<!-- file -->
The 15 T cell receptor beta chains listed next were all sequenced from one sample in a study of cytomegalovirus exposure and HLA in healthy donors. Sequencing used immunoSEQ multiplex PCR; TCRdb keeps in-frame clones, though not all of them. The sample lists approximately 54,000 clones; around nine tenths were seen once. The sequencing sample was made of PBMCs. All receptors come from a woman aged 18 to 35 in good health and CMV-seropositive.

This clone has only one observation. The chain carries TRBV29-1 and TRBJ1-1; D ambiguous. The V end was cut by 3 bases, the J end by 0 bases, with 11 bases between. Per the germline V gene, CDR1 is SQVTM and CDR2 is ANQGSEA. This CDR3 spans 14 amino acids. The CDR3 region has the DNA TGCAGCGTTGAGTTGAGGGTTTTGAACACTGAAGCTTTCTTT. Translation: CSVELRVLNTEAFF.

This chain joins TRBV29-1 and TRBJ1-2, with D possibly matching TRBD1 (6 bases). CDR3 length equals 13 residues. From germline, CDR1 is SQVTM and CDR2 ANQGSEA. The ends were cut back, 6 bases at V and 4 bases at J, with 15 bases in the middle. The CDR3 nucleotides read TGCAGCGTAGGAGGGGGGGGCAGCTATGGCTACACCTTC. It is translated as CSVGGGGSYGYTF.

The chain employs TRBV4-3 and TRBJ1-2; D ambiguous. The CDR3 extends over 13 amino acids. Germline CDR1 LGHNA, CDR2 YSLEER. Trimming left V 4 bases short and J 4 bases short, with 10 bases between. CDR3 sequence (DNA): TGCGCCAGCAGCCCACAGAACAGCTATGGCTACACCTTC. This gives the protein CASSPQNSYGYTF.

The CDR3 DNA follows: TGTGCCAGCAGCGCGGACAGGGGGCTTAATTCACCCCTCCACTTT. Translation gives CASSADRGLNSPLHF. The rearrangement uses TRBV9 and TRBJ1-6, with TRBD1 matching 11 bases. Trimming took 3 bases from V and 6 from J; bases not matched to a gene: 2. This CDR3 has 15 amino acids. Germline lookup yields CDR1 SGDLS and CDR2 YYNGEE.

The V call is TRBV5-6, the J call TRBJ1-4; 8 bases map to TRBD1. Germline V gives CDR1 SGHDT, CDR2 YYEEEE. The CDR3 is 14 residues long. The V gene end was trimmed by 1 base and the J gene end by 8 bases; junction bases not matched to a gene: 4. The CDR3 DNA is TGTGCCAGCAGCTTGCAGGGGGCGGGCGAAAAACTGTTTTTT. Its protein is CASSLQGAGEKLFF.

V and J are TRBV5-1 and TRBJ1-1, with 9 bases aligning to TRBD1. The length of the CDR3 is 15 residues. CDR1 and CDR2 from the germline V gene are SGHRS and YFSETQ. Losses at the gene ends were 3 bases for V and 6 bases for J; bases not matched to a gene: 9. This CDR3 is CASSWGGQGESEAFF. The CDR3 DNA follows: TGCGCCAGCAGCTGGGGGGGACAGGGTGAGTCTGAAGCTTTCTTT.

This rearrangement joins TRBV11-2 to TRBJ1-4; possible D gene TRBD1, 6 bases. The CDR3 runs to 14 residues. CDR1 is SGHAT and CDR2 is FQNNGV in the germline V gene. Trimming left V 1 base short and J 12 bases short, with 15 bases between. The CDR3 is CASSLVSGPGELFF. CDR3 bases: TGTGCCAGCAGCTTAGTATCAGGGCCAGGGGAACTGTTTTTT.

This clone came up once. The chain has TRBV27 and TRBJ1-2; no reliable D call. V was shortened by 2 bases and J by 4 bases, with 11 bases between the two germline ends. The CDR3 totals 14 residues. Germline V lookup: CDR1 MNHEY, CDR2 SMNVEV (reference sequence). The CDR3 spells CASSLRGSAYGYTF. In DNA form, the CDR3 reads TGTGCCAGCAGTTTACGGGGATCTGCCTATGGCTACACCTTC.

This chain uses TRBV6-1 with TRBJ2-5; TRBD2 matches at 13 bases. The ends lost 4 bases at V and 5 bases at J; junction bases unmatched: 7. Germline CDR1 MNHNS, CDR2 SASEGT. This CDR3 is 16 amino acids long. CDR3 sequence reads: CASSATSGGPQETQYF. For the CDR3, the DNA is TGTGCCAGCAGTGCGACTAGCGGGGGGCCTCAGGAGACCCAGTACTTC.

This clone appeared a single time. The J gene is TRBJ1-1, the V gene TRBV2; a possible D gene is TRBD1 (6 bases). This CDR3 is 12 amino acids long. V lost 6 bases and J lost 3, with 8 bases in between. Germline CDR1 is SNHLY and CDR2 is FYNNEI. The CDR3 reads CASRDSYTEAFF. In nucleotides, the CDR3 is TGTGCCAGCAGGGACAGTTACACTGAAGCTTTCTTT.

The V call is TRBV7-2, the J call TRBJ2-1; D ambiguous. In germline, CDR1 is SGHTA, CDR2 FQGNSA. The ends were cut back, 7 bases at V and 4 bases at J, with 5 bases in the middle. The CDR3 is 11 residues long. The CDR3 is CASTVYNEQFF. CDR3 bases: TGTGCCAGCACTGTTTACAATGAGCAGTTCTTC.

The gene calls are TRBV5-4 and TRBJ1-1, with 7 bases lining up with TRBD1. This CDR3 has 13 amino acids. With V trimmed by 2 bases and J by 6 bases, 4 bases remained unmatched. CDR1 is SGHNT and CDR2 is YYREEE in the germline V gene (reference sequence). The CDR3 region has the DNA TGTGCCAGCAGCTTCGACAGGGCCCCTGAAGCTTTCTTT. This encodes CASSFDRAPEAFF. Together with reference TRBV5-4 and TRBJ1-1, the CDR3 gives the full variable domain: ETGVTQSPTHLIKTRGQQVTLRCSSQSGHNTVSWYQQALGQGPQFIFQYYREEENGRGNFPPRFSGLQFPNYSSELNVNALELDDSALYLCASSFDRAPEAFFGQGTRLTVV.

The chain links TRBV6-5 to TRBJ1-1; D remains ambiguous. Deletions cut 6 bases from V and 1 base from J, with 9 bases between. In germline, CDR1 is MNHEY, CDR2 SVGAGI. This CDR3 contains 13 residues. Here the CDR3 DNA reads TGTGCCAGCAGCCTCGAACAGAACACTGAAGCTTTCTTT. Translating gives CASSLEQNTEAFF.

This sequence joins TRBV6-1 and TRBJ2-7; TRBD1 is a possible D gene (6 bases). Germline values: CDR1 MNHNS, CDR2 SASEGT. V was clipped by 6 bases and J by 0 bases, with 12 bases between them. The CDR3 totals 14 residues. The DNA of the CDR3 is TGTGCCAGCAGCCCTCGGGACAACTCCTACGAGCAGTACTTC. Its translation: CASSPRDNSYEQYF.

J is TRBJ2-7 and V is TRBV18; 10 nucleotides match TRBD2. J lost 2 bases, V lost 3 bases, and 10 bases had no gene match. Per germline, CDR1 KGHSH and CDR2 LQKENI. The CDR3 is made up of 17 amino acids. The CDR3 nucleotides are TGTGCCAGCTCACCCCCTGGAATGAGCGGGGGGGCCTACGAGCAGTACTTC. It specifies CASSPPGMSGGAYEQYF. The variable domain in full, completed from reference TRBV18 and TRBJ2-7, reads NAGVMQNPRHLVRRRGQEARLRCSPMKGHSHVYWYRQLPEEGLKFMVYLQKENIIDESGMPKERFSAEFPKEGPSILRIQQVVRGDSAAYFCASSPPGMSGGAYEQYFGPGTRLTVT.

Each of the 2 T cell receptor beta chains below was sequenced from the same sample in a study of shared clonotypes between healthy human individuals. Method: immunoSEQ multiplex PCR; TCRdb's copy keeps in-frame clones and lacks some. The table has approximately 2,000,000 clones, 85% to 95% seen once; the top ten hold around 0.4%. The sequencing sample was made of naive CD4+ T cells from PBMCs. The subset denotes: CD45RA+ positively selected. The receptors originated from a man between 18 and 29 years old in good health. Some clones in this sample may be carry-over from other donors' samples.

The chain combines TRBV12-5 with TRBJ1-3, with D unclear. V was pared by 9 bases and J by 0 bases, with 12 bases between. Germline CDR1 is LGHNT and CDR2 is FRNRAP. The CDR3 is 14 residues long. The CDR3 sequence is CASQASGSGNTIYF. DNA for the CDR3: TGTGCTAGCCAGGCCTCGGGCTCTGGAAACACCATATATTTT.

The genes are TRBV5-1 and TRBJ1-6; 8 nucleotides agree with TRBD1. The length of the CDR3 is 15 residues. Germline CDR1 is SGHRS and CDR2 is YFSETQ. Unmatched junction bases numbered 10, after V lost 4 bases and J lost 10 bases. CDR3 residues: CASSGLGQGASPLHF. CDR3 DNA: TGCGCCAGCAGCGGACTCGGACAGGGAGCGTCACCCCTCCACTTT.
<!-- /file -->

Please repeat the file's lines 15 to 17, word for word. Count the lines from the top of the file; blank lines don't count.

This sequence joins TRBV6-1 and TRBJ2-7; TRBD1 is a possible D gene (6 bases). Germline values: CDR1 MNHNS, CDR2 SASEGT. V was clipped by 6 bases and J by 0 bases, with 12 bases between them. The CDR3 totals 14 residues. The DNA of the CDR3 is TGTGCCAGCAGCCCTCGGGACAACTCCTACGAGCAGTACTTC. Its translation: CASSPRDNSYEQYF.

J is TRBJ2-7 and V is TRBV18; 10 nucleotides match TRBD2. J lost 2 bases, V lost 3 bases, and 10 bases had no gene match. Per germline, CDR1 KGHSH and CDR2 LQKENI. The CDR3 is made up of 17 amino acids. The CDR3 nucleotides are TGTGCCAGCTCACCCCCTGGAATGAGCGGGGGGGCCTACGAGCAGTACTTC. It specifies CASSPPGMSGGAYEQYF. The variable domain in full, completed from reference TRBV18 and TRBJ2-7, reads NAGVMQNPRHLVRRRGQEARLRCSPMKGHSHVYWYRQLPEEGLKFMVYLQKENIIDESGMPKERFSAEFPKEGPSILRIQQVVRGDSAAYFCASSPPGMSGGAYEQYFGPGTRLTVT.

Each of the 2 T cell receptor beta chains below was sequenced from the same sample in a study of shared clonotypes between healthy human individuals. Method: immunoSEQ multiplex PCR; TCRdb's copy keeps in-frame clones and lacks some. The table has approximately 2,000,000 clones, 85% to 95% seen once; the top ten hold around 0.4%. The sequencing sample was made of naive CD4+ T cells from PBMCs. The subset denotes: CD45RA+ positively selected. The receptors originated from a man between 18 and 29 years old in good health. Some clones in this sample may be carry-over from other donors' samples.